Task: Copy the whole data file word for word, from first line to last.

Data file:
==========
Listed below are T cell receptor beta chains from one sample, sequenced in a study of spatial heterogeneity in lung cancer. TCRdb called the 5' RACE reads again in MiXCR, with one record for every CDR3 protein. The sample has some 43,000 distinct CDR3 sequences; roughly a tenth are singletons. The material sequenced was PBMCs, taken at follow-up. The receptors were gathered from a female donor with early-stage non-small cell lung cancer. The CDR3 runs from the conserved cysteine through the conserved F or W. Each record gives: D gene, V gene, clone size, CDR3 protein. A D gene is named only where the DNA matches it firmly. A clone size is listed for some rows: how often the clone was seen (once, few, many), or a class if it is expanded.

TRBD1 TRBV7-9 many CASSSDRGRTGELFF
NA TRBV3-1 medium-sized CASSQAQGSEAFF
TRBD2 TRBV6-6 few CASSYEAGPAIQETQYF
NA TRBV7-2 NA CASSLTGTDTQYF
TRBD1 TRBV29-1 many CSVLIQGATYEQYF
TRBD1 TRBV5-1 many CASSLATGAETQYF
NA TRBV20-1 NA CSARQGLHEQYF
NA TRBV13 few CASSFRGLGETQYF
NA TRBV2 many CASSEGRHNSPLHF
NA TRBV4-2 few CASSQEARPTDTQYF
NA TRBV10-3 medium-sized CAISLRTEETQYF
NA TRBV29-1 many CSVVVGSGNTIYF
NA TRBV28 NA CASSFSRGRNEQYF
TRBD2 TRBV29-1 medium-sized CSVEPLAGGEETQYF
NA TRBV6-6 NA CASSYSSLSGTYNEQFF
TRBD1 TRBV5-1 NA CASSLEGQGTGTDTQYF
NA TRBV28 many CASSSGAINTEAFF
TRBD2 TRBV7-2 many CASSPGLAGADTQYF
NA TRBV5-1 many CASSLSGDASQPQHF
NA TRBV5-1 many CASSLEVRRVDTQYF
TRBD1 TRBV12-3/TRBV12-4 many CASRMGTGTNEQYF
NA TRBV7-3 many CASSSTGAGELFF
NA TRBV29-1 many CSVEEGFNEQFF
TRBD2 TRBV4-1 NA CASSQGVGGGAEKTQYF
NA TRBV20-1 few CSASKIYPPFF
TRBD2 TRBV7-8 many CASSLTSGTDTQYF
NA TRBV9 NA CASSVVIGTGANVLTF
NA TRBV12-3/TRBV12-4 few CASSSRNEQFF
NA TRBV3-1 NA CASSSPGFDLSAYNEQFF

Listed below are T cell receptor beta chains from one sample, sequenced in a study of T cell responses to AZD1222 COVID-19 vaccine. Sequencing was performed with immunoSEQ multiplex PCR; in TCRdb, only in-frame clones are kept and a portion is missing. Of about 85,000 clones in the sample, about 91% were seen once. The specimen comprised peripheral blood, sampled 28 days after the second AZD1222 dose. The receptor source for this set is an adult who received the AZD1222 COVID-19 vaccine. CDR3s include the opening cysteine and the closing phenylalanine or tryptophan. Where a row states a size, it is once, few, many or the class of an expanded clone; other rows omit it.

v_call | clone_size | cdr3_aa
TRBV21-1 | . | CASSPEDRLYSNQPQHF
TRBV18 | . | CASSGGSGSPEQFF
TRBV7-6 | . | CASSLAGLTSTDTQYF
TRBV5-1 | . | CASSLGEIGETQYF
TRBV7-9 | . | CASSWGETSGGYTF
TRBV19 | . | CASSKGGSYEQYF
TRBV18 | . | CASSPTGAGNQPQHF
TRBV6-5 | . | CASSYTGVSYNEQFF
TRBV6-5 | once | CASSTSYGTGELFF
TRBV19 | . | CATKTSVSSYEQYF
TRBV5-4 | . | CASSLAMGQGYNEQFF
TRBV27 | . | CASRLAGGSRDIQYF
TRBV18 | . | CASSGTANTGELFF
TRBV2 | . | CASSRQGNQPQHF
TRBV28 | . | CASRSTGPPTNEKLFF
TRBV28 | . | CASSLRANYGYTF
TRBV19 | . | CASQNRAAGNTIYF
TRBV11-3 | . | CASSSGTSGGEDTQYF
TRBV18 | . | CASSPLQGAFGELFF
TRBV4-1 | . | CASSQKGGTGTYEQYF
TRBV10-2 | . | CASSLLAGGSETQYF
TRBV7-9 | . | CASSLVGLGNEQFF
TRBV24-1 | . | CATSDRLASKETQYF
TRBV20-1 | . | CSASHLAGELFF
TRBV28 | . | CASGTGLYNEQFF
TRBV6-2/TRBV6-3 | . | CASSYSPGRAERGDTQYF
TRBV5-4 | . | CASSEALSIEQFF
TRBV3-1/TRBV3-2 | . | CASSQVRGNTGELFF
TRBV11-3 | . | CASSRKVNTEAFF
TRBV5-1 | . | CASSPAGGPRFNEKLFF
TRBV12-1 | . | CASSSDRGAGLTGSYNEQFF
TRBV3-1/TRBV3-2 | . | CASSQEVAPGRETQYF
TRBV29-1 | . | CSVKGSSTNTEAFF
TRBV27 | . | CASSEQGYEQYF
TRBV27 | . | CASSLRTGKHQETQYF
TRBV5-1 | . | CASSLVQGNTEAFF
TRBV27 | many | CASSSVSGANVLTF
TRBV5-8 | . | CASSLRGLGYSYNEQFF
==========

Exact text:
Listed below are T cell receptor beta chains from one sample, sequenced in a study of spatial heterogeneity in lung cancer. TCRdb called the 5' RACE reads again in MiXCR, with one record for every CDR3 protein. The sample has some 43,000 distinct CDR3 sequences; roughly a tenth are singletons. The material sequenced was PBMCs, taken at follow-up. The receptors were gathered from a female donor with early-stage non-small cell lung cancer. The CDR3 runs from the conserved cysteine through the conserved F or W. Each record gives: D gene, V gene, clone size, CDR3 protein. A D gene is named only where the DNA matches it firmly. A clone size is listed for some rows: how often the clone was seen (once, few, many), or a class if it is expanded.

TRBD1 TRBV7-9 many CASSSDRGRTGELFF
NA TRBV3-1 medium-sized CASSQAQGSEAFF
TRBD2 TRBV6-6 few CASSYEAGPAIQETQYF
NA TRBV7-2 NA CASSLTGTDTQYF
TRBD1 TRBV29-1 many CSVLIQGATYEQYF
TRBD1 TRBV5-1 many CASSLATGAETQYF
NA TRBV20-1 NA CSARQGLHEQYF
NA TRBV13 few CASSFRGLGETQYF
NA TRBV2 many CASSEGRHNSPLHF
NA TRBV4-2 few CASSQEARPTDTQYF
NA TRBV10-3 medium-sized CAISLRTEETQYF
NA TRBV29-1 many CSVVVGSGNTIYF
NA TRBV28 NA CASSFSRGRNEQYF
TRBD2 TRBV29-1 medium-sized CSVEPLAGGEETQYF
NA TRBV6-6 NA CASSYSSLSGTYNEQFF
TRBD1 TRBV5-1 NA CASSLEGQGTGTDTQYF
NA TRBV28 many CASSSGAINTEAFF
TRBD2 TRBV7-2 many CASSPGLAGADTQYF
NA TRBV5-1 many CASSLSGDASQPQHF
NA TRBV5-1 many CASSLEVRRVDTQYF
TRBD1 TRBV12-3/TRBV12-4 many CASRMGTGTNEQYF
NA TRBV7-3 many CASSSTGAGELFF
NA TRBV29-1 many CSVEEGFNEQFF
TRBD2 TRBV4-1 NA CASSQGVGGGAEKTQYF
NA TRBV20-1 few CSASKIYPPFF
TRBD2 TRBV7-8 many CASSLTSGTDTQYF
NA TRBV9 NA CASSVVIGTGANVLTF
NA TRBV12-3/TRBV12-4 few CASSSRNEQFF
NA TRBV3-1 NA CASSSPGFDLSAYNEQFF

Listed below are T cell receptor beta chains from one sample, sequenced in a study of T cell responses to AZD1222 COVID-19 vaccine. Sequencing was performed with immunoSEQ multiplex PCR; in TCRdb, only in-frame clones are kept and a portion is missing. Of about 85,000 clones in the sample, about 91% were seen once. The specimen comprised peripheral blood, sampled 28 days after the second AZD1222 dose. The receptor source for this set is an adult who received the AZD1222 COVID-19 vaccine. CDR3s include the opening cysteine and the closing phenylalanine or tryptophan. Where a row states a size, it is once, few, many or the class of an expanded clone; other rows omit it.

v_call | clone_size | cdr3_aa
TRBV21-1 | . | CASSPEDRLYSNQPQHF
TRBV18 | . | CASSGGSGSPEQFF
TRBV7-6 | . | CASSLAGLTSTDTQYF
TRBV5-1 | . | CASSLGEIGETQYF
TRBV7-9 | . | CASSWGETSGGYTF
TRBV19 | . | CASSKGGSYEQYF
TRBV18 | . | CASSPTGAGNQPQHF
TRBV6-5 | . | CASSYTGVSYNEQFF
TRBV6-5 | once | CASSTSYGTGELFF
TRBV19 | . | CATKTSVSSYEQYF
TRBV5-4 | . | CASSLAMGQGYNEQFF
TRBV27 | . | CASRLAGGSRDIQYF
TRBV18 | . | CASSGTANTGELFF
TRBV2 | . | CASSRQGNQPQHF
TRBV28 | . | CASRSTGPPTNEKLFF
TRBV28 | . | CASSLRANYGYTF
TRBV19 | . | CASQNRAAGNTIYF
TRBV11-3 | . | CASSSGTSGGEDTQYF
TRBV18 | . | CASSPLQGAFGELFF
TRBV4-1 | . | CASSQKGGTGTYEQYF
TRBV10-2 | . | CASSLLAGGSETQYF
TRBV7-9 | . | CASSLVGLGNEQFF
TRBV24-1 | . | CATSDRLASKETQYF
TRBV20-1 | . | CSASHLAGELFF
TRBV28 | . | CASGTGLYNEQFF
TRBV6-2/TRBV6-3 | . | CASSYSPGRAERGDTQYF
TRBV5-4 | . | CASSEALSIEQFF
TRBV3-1/TRBV3-2 | . | CASSQVRGNTGELFF
TRBV11-3 | . | CASSRKVNTEAFF
TRBV5-1 | . | CASSPAGGPRFNEKLFF
TRBV12-1 | . | CASSSDRGAGLTGSYNEQFF
TRBV3-1/TRBV3-2 | . | CASSQEVAPGRETQYF
TRBV29-1 | . | CSVKGSSTNTEAFF
TRBV27 | . | CASSEQGYEQYF
TRBV27 | . | CASSLRTGKHQETQYF
TRBV5-1 | . | CASSLVQGNTEAFF
TRBV27 | many | CASSSVSGANVLTF
TRBV5-8 | . | CASSLRGLGYSYNEQFF